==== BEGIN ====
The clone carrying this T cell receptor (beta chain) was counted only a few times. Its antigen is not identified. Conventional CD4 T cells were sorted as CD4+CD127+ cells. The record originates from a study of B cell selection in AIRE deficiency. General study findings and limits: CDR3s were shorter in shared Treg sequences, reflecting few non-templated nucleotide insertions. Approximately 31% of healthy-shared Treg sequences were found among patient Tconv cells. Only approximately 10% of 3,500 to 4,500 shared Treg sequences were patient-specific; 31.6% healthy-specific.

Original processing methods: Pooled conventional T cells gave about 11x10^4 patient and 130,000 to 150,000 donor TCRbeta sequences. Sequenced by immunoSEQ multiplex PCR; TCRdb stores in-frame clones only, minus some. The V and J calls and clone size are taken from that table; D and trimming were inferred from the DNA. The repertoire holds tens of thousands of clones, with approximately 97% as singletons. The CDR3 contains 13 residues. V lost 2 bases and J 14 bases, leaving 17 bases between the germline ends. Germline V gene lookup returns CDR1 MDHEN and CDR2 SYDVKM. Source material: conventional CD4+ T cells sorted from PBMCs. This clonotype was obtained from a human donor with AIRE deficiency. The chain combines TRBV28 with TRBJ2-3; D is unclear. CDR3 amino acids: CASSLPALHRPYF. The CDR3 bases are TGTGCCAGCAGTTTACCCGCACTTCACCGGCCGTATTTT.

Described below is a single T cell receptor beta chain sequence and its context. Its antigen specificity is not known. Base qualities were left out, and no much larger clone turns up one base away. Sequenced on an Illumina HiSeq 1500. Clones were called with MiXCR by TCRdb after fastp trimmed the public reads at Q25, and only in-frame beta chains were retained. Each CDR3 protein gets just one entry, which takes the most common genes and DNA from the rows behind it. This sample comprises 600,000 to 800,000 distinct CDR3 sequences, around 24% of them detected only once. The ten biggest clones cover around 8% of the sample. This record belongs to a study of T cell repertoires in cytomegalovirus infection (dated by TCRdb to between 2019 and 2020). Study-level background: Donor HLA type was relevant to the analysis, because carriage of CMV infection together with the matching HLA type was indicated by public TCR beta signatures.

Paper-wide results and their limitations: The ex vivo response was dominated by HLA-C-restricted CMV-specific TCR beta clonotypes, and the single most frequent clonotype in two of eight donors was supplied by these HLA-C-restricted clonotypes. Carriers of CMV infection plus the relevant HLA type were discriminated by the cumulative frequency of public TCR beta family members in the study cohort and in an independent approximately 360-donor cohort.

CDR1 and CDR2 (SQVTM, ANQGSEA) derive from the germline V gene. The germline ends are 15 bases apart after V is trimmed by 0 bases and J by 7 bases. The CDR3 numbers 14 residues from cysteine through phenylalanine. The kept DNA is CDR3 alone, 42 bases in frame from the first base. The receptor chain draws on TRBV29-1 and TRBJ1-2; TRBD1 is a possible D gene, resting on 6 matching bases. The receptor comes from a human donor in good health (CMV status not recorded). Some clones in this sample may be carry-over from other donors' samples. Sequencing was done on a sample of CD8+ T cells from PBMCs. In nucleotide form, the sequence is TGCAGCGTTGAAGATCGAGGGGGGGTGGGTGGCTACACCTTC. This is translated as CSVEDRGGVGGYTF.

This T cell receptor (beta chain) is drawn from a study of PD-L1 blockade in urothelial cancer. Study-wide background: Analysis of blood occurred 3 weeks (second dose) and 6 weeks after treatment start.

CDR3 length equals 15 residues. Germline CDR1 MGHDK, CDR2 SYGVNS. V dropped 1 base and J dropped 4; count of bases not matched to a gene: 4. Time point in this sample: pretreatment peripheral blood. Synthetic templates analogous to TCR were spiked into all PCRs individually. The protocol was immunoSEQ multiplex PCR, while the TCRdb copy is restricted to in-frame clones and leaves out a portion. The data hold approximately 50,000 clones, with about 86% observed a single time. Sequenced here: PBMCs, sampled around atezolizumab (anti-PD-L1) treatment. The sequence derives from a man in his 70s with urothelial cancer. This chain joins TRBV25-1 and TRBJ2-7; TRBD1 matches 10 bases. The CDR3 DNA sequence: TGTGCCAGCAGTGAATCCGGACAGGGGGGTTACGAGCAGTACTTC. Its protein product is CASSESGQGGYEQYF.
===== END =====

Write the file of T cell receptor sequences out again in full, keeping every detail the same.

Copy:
The clone carrying this T cell receptor (beta chain) was counted only a few times. Its antigen is not identified. Conventional CD4 T cells were sorted as CD4+CD127+ cells. The record originates from a study of B cell selection in AIRE deficiency. General study findings and limits: CDR3s were shorter in shared Treg sequences, reflecting few non-templated nucleotide insertions. Approximately 31% of healthy-shared Treg sequences were found among patient Tconv cells. Only approximately 10% of 3,500 to 4,500 shared Treg sequences were patient-specific; 31.6% healthy-specific.

Original processing methods: Pooled conventional T cells gave about 11x10^4 patient and 130,000 to 150,000 donor TCRbeta sequences. Sequenced by immunoSEQ multiplex PCR; TCRdb stores in-frame clones only, minus some. The V and J calls and clone size are taken from that table; D and trimming were inferred from the DNA. The repertoire holds tens of thousands of clones, with approximately 97% as singletons. The CDR3 contains 13 residues. V lost 2 bases and J 14 bases, leaving 17 bases between the germline ends. Germline V gene lookup returns CDR1 MDHEN and CDR2 SYDVKM. Source material: conventional CD4+ T cells sorted from PBMCs. This clonotype was obtained from a human donor with AIRE deficiency. The chain combines TRBV28 with TRBJ2-3; D is unclear. CDR3 amino acids: CASSLPALHRPYF. The CDR3 bases are TGTGCCAGCAGTTTACCCGCACTTCACCGGCCGTATTTT.

Described below is a single T cell receptor beta chain sequence and its context. Its antigen specificity is not known. Base qualities were left out, and no much larger clone turns up one base away. Sequenced on an Illumina HiSeq 1500. Clones were called with MiXCR by TCRdb after fastp trimmed the public reads at Q25, and only in-frame beta chains were retained. Each CDR3 protein gets just one entry, which takes the most common genes and DNA from the rows behind it. This sample comprises 600,000 to 800,000 distinct CDR3 sequences, around 24% of them detected only once. The ten biggest clones cover around 8% of the sample. This record belongs to a study of T cell repertoires in cytomegalovirus infection (dated by TCRdb to between 2019 and 2020). Study-level background: Donor HLA type was relevant to the analysis, because carriage of CMV infection together with the matching HLA type was indicated by public TCR beta signatures.

Paper-wide results and their limitations: The ex vivo response was dominated by HLA-C-restricted CMV-specific TCR beta clonotypes, and the single most frequent clonotype in two of eight donors was supplied by these HLA-C-restricted clonotypes. Carriers of CMV infection plus the relevant HLA type were discriminated by the cumulative frequency of public TCR beta family members in the study cohort and in an independent approximately 360-donor cohort.

CDR1 and CDR2 (SQVTM, ANQGSEA) derive from the germline V gene. The germline ends are 15 bases apart after V is trimmed by 0 bases and J by 7 bases. The CDR3 numbers 14 residues from cysteine through phenylalanine. The kept DNA is CDR3 alone, 42 bases in frame from the first base. The receptor chain draws on TRBV29-1 and TRBJ1-2; TRBD1 is a possible D gene, resting on 6 matching bases. The receptor comes from a human donor in good health (CMV status not recorded). Some clones in this sample may be carry-over from other donors' samples. Sequencing was done on a sample of CD8+ T cells from PBMCs. In nucleotide form, the sequence is TGCAGCGTTGAAGATCGAGGGGGGGTGGGTGGCTACACCTTC. This is translated as CSVEDRGGVGGYTF.

This T cell receptor (beta chain) is drawn from a study of PD-L1 blockade in urothelial cancer. Study-wide background: Analysis of blood occurred 3 weeks (second dose) and 6 weeks after treatment start.

CDR3 length equals 15 residues. Germline CDR1 MGHDK, CDR2 SYGVNS. V dropped 1 base and J dropped 4; count of bases not matched to a gene: 4. Time point in this sample: pretreatment peripheral blood. Synthetic templates analogous to TCR were spiked into all PCRs individually. The protocol was immunoSEQ multiplex PCR, while the TCRdb copy is restricted to in-frame clones and leaves out a portion. The data hold approximately 50,000 clones, with about 86% observed a single time. Sequenced here: PBMCs, sampled around atezolizumab (anti-PD-L1) treatment. The sequence derives from a man in his 70s with urothelial cancer. This chain joins TRBV25-1 and TRBJ2-7; TRBD1 matches 10 bases. The CDR3 DNA sequence: TGTGCCAGCAGTGAATCCGGACAGGGGGGTTACGAGCAGTACTTC. Its protein product is CASSESGQGGYEQYF.